How good are Bayern Munich? Real Madrid loss poses more questions than it answers | Sports| German football and major international sports news | DW | 25.04.2018
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How good are Bayern Munich? Real Madrid loss poses more questions than it answers

Wednesday's Champions League semifinal first leg against Real Madrid was a rare chance for Bayern Munich to measure themselves against Europe's very best. But the 2-1 defeat still leaves many questions unanswered.

Over the course of their 23 meetings in European competition, Bayern Munich and Real Madrid have become barometers for each other's success, and the fixture's rich history has given rise to huge mutual respect.

In Germany, Real are deferentially known as "die Königlichen" – the Royals. In Spain, they refer to the German giants as the "Bestia Negra" – the Black Beast.  

Unfortunately for Bayern on Wednesday, the Royals punished the Beast for needless mistakes and taught Jupp Heynckes' side a lesson in taking chances – chances they can afford to miss in the Bundesliga.

"Going into the game, I didn't think we would have so many clear-cut opportunities," said goal-scorer Joshua Kimmich. "But we were too naïve, whereas Real were clinical."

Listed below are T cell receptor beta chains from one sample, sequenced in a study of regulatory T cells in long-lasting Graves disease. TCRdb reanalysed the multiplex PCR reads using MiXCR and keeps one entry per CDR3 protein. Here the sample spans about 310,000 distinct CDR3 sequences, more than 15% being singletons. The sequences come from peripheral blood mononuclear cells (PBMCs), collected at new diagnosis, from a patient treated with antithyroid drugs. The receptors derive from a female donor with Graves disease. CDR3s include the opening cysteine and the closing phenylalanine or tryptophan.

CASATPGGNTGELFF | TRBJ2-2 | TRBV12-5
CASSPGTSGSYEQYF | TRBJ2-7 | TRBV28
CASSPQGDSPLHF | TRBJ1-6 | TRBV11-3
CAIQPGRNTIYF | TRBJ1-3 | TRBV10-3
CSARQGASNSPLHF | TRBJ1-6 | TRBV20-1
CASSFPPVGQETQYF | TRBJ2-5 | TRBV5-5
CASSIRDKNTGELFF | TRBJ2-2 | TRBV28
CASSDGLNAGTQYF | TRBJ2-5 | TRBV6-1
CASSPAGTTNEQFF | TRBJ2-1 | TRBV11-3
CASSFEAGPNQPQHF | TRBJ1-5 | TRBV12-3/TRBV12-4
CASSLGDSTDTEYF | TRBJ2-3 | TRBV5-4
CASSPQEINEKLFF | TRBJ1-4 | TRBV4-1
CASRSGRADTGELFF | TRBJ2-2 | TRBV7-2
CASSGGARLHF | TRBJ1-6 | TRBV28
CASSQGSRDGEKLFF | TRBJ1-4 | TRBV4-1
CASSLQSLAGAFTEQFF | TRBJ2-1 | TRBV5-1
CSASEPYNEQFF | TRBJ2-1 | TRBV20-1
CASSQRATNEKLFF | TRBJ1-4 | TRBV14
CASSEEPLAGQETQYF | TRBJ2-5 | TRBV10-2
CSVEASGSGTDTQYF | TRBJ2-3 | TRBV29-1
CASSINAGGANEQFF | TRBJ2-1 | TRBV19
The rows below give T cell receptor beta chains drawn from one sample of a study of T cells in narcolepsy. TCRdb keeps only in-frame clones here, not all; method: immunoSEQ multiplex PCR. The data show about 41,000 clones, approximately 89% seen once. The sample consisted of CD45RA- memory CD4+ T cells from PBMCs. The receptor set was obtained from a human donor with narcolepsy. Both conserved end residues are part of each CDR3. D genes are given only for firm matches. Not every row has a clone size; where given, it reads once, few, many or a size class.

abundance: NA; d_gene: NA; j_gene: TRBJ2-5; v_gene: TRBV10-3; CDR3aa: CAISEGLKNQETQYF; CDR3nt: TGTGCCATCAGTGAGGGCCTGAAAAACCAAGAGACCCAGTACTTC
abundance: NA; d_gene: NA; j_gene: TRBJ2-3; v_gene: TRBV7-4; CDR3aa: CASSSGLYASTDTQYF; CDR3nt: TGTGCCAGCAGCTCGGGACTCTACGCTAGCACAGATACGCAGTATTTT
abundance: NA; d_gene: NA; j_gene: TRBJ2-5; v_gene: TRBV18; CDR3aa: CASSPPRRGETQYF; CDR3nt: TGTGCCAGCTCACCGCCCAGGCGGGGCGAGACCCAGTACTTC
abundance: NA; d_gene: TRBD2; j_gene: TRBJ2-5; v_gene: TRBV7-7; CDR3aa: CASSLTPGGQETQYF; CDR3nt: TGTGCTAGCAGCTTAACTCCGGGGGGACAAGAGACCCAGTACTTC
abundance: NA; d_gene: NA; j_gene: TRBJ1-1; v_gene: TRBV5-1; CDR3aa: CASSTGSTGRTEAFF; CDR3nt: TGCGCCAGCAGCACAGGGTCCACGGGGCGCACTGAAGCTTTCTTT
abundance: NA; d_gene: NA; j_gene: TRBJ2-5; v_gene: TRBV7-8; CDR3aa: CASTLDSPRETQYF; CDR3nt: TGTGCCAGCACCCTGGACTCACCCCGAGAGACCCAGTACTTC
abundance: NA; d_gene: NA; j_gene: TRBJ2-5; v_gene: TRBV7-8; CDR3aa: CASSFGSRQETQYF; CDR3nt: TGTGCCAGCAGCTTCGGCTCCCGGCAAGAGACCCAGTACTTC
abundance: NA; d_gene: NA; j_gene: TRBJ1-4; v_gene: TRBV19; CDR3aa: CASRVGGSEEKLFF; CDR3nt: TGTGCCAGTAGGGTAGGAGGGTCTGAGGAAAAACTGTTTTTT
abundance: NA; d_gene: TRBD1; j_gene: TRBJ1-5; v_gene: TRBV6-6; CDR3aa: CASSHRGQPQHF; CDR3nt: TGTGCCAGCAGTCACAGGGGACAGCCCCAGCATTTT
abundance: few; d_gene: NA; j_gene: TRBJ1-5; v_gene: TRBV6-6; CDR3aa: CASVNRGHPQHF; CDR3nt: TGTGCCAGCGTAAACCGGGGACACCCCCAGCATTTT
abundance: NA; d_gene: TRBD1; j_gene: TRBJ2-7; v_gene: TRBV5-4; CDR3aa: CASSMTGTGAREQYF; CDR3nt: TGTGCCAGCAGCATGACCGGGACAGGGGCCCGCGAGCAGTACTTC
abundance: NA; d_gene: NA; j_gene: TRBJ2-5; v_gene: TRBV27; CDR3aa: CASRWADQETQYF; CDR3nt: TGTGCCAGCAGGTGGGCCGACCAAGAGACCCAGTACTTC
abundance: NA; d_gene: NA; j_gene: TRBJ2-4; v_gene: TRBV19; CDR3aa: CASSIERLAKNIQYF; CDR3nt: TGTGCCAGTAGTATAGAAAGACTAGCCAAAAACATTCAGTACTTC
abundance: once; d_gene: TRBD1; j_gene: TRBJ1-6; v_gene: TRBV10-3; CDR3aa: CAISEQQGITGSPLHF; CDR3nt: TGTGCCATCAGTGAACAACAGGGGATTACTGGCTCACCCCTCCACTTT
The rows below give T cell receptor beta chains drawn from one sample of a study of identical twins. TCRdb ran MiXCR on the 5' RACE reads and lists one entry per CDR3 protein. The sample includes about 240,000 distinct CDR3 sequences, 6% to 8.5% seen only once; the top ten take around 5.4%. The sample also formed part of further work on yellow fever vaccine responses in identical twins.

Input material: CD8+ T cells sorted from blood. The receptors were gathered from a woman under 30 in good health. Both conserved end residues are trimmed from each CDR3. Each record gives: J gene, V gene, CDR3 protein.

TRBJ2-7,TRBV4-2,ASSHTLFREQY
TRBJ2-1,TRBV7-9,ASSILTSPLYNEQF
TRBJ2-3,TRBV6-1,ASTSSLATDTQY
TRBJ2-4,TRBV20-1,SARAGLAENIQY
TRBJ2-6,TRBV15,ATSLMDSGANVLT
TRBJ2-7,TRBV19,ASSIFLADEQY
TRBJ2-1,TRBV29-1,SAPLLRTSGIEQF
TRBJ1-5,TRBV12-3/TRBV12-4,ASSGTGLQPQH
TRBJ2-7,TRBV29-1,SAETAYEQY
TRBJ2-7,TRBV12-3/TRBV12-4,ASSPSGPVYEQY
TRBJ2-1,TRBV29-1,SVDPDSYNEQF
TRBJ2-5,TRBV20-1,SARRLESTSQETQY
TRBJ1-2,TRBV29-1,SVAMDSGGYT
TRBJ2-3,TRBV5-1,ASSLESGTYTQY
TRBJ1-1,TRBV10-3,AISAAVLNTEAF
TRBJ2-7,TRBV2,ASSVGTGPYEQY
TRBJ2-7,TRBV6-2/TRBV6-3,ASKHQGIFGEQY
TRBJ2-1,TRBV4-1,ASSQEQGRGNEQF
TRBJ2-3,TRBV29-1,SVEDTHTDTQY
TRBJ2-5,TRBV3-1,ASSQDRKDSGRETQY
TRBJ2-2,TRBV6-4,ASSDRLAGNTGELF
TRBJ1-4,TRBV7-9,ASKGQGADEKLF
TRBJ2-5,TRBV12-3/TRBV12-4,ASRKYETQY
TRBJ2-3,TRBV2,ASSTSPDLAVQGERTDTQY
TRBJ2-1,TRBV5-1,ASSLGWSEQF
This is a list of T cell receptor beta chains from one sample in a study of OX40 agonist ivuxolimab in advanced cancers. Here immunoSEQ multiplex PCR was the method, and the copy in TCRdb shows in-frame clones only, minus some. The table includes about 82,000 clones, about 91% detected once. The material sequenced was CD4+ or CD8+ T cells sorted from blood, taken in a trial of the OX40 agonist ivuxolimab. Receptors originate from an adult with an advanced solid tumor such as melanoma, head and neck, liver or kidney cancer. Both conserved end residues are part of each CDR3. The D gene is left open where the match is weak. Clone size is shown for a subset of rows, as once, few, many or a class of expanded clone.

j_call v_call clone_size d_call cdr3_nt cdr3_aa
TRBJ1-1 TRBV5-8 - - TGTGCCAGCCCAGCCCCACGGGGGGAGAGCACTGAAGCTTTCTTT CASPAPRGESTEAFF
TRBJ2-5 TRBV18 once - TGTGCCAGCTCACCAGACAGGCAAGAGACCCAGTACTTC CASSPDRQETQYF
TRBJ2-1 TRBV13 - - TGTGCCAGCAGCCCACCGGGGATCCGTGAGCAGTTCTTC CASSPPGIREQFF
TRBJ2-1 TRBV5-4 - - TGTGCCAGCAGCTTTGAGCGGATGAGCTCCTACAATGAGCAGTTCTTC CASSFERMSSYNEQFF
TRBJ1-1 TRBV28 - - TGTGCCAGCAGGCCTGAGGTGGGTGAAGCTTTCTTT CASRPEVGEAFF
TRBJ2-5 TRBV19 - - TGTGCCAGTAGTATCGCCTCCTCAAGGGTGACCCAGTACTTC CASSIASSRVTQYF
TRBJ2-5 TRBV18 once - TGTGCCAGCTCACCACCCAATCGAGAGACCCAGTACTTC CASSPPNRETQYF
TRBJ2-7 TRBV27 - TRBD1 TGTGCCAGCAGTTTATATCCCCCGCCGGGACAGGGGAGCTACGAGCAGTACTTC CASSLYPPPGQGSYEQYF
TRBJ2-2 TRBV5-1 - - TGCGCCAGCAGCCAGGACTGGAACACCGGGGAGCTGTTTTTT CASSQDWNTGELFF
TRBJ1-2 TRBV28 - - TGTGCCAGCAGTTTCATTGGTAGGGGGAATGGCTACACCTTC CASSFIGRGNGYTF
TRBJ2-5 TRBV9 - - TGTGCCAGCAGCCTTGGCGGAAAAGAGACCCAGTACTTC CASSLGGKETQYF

There was nothing naïve about Kimmich's own finish, catching out Keylor Navas at his near post to give the hosts the lead, but Bayern failed to kill the game off. Twice, Franck Ribéry found himself in promising positions in front of goal but stumbled in the first half and shot straight at Navas in the second.

"We needed to be more cold-blooded," said Thomas Müller. "We needed a killer instinct, but we showed too much respect and left them alive."

In contrast, Real were ruthless in capitalizing on Bayern's mistakes.

If Javi Martinez could be forgiven for taking his eyes off Marcelo as Cristiano Ronaldo weighed up another spectacular over-head kick, leaving the Brazilian to fire home the equalizer unmarked, there can be no explanation for Rafinha's suicidal pass to Marco Asensio which led to the winner.

And yet, perhaps most worryingly for Bayern, and for the Bundesliga as a whole, this was far from a vintage performance from the reigning European champions, and far from the highest quality semifinal we have seen in this competition in recent years. Both teams were lethargic, slow and nervous for long periods, Cristiano Ronaldo was quiet, and the atmosphere was flat throughout.

Every football club needs a rival. Every club needs a sporting equal against which a team can measure their own abilities. 

In the absence of genuine domestic competition in the Bundesliga, Bayern have never been in greater need of an external examination, but Wednesday night left more questions than answers. 

How good are Bayern Munich really? We'll find out in the Santiago Bernabeu next week. 

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